Photo credit Laura Pates for PlayMakers Repertory Company
In a time when community conversation is one of the strongest ways to deal with the social issues of today, the Guthrie opens discussion on one of the more harrowing and disturbing times in recent American history. It was only 74 years ago, in 1942, that President Roosevelt signed an executive order forcing all Japanese-Americans to pack up everything that they could carry and move to one of ten concentration camps, mostly situated in the Western part of the country. With no evidence that this would protect the country at a time of war, everyone who had 1/16 Japanese ancestry had to effectively end the lives they had known (which were already wrought with racism and discrimination), and live in these isolated communities.
In the midst of all of this was a hero, Gordon Hirabayashi, whose steadfast principles (and respect for America and the constitution that it was founded on) brought him to defy the order and risk his life for what he knew to be true. With this decision came prison, many long trials, and a principled period of isolation and struggle. And Joel de la Fuente’s portrayal of the American hero gave the well-deserved honor and admiration to Hirabayashi’s story.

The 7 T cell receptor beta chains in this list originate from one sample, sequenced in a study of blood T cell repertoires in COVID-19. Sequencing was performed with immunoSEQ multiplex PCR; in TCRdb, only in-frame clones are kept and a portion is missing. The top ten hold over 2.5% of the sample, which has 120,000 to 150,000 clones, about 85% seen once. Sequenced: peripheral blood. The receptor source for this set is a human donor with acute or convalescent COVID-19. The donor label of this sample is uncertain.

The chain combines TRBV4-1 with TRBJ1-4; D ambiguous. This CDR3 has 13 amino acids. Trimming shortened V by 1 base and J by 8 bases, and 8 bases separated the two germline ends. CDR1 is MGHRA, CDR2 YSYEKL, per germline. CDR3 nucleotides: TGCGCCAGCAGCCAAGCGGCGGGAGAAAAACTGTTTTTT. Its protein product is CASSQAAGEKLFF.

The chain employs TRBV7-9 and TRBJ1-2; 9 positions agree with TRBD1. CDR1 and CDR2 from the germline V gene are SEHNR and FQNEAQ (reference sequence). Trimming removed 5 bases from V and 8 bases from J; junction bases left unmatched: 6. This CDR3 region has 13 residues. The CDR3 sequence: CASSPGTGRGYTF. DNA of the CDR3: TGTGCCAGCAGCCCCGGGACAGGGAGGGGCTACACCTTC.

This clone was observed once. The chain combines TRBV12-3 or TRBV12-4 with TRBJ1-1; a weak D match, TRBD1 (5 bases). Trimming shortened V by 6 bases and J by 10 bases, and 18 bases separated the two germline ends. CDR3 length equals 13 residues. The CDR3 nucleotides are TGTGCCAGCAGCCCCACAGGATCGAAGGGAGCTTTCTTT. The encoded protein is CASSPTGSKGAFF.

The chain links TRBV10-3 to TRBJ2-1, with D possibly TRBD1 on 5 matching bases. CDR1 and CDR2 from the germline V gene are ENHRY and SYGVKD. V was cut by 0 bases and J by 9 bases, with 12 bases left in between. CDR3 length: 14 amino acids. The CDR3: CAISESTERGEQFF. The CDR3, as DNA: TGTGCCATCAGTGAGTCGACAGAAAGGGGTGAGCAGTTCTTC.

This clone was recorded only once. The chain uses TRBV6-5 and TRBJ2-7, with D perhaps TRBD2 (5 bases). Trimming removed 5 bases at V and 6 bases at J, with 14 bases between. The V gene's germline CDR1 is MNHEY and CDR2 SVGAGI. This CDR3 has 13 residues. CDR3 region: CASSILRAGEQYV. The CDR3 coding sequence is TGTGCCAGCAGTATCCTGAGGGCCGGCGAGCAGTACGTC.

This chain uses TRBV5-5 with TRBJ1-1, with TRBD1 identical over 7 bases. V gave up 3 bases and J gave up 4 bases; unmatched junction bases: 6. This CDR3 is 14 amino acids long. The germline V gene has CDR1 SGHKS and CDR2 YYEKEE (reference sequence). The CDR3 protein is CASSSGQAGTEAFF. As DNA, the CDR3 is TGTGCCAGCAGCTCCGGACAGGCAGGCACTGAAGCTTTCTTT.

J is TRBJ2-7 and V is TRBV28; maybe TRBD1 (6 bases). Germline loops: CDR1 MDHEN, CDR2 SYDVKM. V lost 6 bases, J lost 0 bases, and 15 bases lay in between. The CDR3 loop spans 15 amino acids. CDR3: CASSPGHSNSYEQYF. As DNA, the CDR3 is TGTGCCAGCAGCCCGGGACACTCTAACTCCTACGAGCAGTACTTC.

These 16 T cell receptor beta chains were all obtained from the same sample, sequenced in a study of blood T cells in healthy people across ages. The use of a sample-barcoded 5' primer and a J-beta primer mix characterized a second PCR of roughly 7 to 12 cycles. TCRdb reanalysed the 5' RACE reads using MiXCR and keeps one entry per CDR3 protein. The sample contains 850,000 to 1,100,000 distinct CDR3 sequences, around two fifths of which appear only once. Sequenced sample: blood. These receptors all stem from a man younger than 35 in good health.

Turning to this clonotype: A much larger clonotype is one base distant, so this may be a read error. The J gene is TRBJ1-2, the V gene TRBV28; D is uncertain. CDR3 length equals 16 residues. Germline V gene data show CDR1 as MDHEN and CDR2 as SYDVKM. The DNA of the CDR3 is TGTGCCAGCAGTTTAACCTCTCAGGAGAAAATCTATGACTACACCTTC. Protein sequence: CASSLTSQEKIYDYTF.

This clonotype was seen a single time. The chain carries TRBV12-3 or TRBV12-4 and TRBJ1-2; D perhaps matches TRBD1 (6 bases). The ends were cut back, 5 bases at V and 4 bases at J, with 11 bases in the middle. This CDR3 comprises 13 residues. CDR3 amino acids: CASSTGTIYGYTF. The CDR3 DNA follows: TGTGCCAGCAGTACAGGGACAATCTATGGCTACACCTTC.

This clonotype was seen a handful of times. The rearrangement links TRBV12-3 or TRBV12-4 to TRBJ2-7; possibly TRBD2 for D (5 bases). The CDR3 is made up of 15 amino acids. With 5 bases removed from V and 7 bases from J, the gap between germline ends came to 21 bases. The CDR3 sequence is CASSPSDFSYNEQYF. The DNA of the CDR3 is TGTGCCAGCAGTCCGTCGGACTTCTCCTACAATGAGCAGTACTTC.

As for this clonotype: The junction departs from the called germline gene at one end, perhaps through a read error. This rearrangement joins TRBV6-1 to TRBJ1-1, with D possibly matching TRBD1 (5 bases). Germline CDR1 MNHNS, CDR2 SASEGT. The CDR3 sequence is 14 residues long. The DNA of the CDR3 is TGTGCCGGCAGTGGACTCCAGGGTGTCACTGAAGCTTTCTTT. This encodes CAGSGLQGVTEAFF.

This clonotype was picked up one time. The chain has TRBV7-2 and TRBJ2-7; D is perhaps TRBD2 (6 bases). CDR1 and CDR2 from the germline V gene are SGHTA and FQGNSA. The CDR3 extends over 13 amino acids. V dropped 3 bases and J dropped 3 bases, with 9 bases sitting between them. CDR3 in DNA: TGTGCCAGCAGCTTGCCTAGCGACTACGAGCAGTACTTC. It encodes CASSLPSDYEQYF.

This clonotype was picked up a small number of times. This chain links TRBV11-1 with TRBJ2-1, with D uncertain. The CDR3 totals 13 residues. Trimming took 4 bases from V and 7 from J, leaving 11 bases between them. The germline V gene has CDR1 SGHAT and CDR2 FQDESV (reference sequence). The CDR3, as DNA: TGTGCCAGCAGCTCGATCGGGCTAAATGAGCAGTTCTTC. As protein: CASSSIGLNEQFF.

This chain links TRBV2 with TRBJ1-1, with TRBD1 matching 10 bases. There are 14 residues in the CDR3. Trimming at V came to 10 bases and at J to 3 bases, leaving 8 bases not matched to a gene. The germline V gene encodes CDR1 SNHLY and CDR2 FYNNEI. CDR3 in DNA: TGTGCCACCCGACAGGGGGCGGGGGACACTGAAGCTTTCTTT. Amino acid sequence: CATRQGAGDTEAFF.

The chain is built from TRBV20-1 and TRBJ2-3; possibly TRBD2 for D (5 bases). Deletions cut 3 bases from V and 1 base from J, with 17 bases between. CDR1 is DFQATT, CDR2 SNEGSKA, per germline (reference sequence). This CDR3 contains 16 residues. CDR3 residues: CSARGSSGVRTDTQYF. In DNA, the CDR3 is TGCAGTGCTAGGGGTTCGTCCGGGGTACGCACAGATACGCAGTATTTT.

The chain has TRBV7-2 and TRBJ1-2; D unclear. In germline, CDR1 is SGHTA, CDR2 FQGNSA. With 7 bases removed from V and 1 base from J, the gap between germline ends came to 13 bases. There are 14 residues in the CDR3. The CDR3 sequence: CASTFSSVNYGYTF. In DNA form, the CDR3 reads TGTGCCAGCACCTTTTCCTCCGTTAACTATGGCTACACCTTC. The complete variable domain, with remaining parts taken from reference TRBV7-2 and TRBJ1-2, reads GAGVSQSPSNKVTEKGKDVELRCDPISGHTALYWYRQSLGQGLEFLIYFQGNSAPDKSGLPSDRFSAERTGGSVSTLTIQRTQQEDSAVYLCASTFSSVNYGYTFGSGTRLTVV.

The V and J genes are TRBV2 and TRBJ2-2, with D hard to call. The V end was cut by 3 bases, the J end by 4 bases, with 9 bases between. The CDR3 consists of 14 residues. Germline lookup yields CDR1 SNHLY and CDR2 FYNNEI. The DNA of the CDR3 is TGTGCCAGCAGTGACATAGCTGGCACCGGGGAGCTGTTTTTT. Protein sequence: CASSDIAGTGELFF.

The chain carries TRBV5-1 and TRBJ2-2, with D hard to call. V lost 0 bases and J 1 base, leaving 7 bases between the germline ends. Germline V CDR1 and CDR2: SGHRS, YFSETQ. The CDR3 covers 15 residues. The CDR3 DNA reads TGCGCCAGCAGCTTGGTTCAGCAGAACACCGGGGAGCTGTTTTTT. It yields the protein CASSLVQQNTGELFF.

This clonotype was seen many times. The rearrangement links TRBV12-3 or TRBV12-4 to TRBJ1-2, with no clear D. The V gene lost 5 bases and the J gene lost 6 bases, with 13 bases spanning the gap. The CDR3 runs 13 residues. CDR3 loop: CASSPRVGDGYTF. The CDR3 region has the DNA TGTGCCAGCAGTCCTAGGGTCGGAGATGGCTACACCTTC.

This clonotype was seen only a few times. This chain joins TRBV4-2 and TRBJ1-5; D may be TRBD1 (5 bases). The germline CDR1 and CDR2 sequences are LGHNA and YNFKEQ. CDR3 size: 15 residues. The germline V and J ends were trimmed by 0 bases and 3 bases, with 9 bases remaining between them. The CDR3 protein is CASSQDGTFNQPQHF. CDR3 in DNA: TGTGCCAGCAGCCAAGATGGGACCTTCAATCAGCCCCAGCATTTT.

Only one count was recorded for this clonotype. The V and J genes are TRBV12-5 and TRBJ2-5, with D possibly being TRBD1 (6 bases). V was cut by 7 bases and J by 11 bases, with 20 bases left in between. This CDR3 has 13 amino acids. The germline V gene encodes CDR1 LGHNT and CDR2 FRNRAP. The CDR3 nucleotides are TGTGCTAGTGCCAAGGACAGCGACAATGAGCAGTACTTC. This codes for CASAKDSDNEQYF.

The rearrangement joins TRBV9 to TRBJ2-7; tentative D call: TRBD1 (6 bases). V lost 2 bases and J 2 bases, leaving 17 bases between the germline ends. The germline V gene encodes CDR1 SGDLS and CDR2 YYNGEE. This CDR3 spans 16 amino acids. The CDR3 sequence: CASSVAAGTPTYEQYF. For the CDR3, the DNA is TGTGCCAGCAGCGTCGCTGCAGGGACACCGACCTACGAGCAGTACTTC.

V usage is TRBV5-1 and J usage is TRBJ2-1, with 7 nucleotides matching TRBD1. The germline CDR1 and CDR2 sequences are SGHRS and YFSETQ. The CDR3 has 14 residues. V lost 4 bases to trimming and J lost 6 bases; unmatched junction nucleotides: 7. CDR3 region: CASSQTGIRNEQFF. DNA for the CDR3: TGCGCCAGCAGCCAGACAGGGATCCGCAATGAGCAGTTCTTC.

The show featured one man, three chairs, a suitcase, and not much else. The minimal set gave de la Fuente the space to give exactly what he needed to, though. He was able to create each secondary character that he portrayed in a recognizable and understood way, using his voice and body language to give them their own distinct personalities, without ever distracting from their role in Hirabayashi’s life. He never faltered in the hour and a half that he had to hold captivation, instead offering a mix of lighthearted optimism and grave concern in the most authentic way.
Perhaps the most enthralling part, however, was the discussion that took place after the show. While most of the audience left before the conversation began, those who remained had questions and insights that brought the impact of the show even further than imagined. The show took an even more incredible turn when one woman, who spent a big part of her childhood in a camp, was able to provide very detailed and disturbing facts that Hold These Truths wasn’t able to cover, and the more recent attempts by the government to rectify the horrifying history.
This story is one that needs to be told, especially when we’re in an age, which de la Fuente succinctly noted, where the exact same rhetoric of hate and fear is being presented on a daily basis. This conversation needs to be had and the facts need to be acknowledged.
Hold These Truths runs October 13-October 23 at the Guthrie Theater.